A team of 100 anti-poaching game scouts is responsible for defending Singita Grumeti’s 350,000 acres of wilderness from the daily threat of illegal resource extraction and poaching. Without these dedicated law enforcement professionals, the region would return to the ecologically degraded state in which it was found before the establishment of the Grumeti Fund in 2003. With World Ranger Day approaching on the 31st of July, we celebrate these brave scouts and appeal for your support in order to ensure their continued success.
The Serengeti is a vast wilderness; a large and fragile ecosystem that suffered the ravages of uncontrolled hunting and rampant poaching for many years. The establishment of much-needed conservation initiatives and non-profit organisations like the Grumeti Fund (GF) has had an enormous impact on the biodiversity of the region. Where 20 years ago the grasslands were devoid of much wildlife because of rampant hunting and poaching, the western corridor of these great plains is now home to a flourishing landscape and robust populations of predators and game.
Although thriving, these ecosystems do remain at risk. Poaching, illegal resource extraction (such as charcoal) and the trespassing of large herds of livestock are an ongoing reality as surrounding communities continue to utilize these options in order to support their families. The GF tackles this through the community outreach program UPLIFT – Unlocking Prosperous Livelihoods for Tomorrow – which focuses on environmental awareness, education and skills development and support for small businesses in villages bordering the concessions. In addition to this the operation of the Anti-Poaching and Law Enforcement Department is critical. The highly trained rangers patrol the concession around the clock and man 12 permanent scout patrol camps and high-lying observation posts across the property. In addition, an elite Special Operations Group comprising 16 of the highest performing scouts is tasked with confronting the most serious security threats, while four specialised dogs and their handlers make up the canine unit responsible for detecting and tracking wildlife contraband.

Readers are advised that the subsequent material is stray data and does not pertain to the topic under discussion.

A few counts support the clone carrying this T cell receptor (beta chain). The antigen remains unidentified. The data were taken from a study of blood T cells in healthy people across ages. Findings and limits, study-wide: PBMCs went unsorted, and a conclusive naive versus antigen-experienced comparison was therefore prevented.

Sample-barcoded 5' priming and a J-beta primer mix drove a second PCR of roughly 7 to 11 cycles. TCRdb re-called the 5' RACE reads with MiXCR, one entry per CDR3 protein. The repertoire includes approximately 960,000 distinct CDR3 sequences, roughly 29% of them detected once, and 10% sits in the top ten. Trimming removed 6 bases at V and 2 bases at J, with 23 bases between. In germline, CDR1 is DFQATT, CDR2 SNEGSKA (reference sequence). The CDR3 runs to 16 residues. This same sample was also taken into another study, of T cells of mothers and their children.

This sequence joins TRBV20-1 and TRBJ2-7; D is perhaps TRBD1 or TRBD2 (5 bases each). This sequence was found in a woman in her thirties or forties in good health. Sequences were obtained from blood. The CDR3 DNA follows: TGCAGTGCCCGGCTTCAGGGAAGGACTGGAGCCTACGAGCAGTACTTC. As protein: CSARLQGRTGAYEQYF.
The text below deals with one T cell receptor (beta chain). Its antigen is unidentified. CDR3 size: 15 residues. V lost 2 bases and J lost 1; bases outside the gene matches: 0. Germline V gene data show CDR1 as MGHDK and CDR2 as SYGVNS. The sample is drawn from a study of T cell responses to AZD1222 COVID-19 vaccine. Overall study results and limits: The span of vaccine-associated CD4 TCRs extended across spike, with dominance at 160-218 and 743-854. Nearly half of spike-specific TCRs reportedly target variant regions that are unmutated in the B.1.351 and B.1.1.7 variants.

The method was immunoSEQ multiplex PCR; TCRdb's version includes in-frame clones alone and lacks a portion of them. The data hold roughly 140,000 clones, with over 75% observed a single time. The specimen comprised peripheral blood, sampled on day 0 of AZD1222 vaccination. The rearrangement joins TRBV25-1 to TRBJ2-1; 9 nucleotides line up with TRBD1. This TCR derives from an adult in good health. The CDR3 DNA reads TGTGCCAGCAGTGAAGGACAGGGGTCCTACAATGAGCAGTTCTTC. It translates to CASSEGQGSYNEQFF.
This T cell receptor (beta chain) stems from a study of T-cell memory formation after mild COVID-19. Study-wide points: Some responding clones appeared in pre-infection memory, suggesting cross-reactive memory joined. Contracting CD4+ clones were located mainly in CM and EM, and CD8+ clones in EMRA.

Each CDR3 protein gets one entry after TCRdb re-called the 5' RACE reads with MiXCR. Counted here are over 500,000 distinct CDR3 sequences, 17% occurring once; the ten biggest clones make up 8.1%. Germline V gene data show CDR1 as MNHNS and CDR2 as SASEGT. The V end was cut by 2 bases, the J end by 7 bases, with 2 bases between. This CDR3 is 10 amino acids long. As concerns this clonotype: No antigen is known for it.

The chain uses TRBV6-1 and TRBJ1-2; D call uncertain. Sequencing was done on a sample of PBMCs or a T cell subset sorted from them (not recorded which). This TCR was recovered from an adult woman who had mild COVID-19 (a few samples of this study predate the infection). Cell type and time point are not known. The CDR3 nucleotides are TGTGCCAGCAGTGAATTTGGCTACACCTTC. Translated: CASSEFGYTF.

The various arms of the GF law enforcement team are based out of a Joint Operations Centre which serves as the command post from which administration, logistics, communications and operations are coordinated. It also houses kennels, runs and a medical facility for the dogs, a well-equipped gym, accommodation for the Special Operations Group, a briefing room, equipment storage, and the central Operations Room.
This strategy of putting boots on the ground at all times, combined with the use of innovative technology like camera traps, drones, and a joint intelligence unit ensure the GF’s limited resources are deployed effectively. It is a 24/7/365 operation that requires considerable funding in order to function; it costs the GF $1,000,000 annually to support the Anti-Poaching and Law Enforcement Department. Uniforms cost $25,000 alone, while the canine unit has an annual running cost of $45,000. The support of our partners and donors is essential if the Grumeti plains are to remain the world-renowned wildlife sanctuary they are today.
MAKE A CONTRIBUTION
Your donation will help to enhance the ongoing protection of this crucial part of the Serengeti ecosystem by allowing the Grumeti Fund to invest in equipment, technology and training that makes our anti-poaching team ever more effective. Details on how to donate by credit card, wire transfer or check can be found here.